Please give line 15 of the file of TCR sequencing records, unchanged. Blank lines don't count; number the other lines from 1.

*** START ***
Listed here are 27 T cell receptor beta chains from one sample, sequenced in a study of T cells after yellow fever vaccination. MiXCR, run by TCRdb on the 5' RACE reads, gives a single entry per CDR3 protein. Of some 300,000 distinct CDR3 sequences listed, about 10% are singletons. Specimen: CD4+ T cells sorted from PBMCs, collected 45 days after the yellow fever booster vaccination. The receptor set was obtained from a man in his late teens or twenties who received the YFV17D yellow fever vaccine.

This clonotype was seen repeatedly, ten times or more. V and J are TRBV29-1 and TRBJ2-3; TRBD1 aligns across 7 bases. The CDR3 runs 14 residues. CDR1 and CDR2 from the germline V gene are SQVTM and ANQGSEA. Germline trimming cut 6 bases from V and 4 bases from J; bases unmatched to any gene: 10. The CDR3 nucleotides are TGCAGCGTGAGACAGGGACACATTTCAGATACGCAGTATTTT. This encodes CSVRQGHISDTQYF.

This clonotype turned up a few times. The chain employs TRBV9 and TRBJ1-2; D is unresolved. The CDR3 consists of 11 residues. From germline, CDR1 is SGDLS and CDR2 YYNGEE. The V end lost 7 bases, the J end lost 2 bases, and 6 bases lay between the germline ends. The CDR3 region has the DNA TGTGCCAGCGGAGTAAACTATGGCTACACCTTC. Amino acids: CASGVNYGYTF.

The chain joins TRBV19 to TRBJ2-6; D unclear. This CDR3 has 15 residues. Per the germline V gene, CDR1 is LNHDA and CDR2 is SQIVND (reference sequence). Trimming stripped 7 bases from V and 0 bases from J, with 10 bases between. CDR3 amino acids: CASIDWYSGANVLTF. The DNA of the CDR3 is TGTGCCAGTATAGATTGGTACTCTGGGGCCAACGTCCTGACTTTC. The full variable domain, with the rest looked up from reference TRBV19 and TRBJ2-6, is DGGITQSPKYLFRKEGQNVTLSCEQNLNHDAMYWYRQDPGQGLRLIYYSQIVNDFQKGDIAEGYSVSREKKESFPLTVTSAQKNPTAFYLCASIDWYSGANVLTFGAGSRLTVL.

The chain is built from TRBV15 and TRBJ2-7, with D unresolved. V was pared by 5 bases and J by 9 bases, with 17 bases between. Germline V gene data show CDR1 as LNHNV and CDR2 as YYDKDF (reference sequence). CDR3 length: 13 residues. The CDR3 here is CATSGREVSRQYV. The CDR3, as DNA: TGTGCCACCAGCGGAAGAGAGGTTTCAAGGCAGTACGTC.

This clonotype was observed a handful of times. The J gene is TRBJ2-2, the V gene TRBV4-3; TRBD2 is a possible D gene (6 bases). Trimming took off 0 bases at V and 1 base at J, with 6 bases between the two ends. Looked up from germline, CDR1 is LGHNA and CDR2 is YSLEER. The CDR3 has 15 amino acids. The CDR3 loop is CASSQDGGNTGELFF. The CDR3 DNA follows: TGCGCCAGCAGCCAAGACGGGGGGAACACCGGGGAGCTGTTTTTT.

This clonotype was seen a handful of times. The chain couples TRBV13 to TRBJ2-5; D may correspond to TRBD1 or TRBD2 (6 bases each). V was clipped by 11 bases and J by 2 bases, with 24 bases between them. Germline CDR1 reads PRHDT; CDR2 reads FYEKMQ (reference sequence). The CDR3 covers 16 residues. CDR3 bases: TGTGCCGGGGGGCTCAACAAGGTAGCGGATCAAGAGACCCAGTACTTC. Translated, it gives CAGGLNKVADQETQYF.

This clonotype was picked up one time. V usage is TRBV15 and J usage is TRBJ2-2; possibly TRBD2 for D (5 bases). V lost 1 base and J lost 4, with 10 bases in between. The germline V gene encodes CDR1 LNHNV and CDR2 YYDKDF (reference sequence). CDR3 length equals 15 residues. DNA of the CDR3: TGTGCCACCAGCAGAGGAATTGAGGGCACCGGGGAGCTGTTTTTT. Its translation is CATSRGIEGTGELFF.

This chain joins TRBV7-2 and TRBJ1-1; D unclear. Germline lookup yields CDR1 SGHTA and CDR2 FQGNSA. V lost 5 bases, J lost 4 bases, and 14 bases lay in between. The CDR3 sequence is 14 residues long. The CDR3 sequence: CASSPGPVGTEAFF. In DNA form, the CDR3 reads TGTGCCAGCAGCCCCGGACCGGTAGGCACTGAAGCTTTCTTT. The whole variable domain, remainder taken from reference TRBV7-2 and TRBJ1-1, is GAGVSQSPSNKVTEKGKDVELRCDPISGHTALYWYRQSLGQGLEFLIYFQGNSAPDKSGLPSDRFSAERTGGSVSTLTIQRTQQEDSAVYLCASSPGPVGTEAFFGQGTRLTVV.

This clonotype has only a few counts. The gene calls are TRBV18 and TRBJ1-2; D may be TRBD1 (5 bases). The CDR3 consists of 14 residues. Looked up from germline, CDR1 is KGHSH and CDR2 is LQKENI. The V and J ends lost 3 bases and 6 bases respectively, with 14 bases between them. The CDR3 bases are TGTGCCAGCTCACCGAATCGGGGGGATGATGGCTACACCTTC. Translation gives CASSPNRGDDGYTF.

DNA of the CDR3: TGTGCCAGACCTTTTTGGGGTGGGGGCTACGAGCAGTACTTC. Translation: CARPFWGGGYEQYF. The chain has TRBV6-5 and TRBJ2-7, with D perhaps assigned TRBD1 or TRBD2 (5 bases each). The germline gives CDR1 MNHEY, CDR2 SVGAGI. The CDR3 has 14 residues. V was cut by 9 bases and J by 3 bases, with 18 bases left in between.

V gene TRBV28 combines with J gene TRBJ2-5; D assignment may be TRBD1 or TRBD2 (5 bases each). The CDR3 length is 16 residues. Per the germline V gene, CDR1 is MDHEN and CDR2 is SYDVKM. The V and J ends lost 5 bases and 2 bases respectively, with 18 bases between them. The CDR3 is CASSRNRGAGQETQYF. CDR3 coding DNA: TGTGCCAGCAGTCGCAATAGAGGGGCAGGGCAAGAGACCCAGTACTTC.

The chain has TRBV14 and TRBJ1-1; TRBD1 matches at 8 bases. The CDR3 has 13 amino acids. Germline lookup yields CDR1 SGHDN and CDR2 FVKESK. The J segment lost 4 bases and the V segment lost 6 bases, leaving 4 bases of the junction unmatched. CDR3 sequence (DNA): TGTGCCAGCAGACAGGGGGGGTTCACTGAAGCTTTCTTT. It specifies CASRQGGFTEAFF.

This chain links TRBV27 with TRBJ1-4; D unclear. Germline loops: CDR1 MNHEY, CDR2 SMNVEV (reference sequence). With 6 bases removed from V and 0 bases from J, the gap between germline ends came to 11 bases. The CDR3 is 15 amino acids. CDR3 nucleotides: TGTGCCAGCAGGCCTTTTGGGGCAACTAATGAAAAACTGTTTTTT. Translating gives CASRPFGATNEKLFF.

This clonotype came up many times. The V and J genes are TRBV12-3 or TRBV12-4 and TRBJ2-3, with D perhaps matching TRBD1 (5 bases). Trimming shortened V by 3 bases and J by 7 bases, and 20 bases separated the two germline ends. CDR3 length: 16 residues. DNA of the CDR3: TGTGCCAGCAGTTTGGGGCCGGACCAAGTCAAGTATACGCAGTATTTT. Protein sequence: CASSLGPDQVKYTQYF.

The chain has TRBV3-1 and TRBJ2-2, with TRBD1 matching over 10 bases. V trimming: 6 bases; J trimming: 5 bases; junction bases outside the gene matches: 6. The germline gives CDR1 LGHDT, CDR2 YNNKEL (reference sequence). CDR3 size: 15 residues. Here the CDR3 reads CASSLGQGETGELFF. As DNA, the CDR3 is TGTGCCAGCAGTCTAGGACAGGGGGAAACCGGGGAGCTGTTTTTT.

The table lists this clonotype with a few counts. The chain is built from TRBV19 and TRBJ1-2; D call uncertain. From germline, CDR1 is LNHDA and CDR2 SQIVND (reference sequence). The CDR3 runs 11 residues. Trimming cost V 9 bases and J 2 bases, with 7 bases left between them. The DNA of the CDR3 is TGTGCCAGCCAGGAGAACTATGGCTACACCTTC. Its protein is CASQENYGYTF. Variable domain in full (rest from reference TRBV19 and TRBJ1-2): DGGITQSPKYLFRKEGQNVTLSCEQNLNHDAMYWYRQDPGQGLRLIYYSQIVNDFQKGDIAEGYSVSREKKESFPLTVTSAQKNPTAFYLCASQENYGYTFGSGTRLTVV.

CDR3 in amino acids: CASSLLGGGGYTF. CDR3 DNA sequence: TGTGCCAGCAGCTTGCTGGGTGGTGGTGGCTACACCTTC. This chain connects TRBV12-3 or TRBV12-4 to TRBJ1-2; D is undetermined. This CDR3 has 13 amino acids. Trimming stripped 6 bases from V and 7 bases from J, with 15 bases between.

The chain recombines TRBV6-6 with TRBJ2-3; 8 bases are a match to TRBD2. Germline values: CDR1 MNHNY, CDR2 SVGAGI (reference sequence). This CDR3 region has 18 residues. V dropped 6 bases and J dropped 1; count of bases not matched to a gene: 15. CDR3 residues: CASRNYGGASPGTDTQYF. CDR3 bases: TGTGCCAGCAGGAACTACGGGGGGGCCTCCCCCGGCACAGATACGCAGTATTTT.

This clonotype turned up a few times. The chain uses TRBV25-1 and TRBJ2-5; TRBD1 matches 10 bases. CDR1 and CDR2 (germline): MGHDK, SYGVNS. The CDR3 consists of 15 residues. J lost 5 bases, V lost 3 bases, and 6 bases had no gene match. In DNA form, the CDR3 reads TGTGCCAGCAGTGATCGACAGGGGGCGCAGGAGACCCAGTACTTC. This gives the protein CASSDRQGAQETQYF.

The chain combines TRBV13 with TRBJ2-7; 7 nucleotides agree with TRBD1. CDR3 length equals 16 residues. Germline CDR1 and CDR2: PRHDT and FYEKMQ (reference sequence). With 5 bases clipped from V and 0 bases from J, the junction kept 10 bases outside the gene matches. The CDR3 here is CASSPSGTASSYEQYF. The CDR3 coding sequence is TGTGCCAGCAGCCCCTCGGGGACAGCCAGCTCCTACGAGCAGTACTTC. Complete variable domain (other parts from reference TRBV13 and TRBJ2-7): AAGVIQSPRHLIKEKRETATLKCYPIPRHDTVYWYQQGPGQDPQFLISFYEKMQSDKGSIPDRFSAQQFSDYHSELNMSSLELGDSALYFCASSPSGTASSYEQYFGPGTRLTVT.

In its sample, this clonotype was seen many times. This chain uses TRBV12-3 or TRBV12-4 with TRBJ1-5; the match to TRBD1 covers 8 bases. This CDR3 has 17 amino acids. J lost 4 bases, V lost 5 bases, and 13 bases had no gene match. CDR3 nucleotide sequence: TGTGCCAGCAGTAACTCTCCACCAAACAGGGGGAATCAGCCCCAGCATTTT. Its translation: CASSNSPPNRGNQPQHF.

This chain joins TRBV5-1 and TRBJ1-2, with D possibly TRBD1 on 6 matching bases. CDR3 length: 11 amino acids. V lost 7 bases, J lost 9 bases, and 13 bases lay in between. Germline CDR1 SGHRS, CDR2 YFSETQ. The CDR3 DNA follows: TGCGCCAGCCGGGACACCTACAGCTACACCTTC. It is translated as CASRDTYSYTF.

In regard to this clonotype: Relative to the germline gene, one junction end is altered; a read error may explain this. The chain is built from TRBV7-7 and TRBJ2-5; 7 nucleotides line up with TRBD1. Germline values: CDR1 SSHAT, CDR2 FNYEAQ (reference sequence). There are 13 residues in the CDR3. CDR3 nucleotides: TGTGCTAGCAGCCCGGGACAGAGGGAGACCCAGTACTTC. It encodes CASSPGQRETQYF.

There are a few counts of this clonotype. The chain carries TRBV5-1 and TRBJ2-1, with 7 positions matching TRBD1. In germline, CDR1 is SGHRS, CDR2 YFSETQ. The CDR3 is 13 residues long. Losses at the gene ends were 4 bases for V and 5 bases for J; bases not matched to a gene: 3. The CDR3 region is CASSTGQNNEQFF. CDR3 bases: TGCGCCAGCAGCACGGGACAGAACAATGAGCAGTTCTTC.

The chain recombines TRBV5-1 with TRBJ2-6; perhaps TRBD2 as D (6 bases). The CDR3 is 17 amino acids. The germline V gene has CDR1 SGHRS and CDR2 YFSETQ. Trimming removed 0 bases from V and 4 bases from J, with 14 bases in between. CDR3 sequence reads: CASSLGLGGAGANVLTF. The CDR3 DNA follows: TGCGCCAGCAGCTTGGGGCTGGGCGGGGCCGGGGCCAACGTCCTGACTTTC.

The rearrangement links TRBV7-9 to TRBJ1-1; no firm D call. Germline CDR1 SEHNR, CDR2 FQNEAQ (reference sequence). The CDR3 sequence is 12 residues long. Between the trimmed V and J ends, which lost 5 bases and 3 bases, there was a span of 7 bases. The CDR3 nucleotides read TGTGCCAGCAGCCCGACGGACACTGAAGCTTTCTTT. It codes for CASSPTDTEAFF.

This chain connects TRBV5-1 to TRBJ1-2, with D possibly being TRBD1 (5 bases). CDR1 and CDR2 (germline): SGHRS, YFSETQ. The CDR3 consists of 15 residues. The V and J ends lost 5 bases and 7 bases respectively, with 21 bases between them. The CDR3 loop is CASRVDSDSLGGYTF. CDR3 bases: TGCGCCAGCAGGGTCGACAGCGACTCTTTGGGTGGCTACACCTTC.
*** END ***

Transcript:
This clonotype came up many times. The V and J genes are TRBV12-3 or TRBV12-4 and TRBJ2-3, with D perhaps matching TRBD1 (5 bases). Trimming shortened V by 3 bases and J by 7 bases, and 20 bases separated the two germline ends. CDR3 length: 16 residues. DNA of the CDR3: TGTGCCAGCAGTTTGGGGCCGGACCAAGTCAAGTATACGCAGTATTTT. Protein sequence: CASSLGPDQVKYTQYF.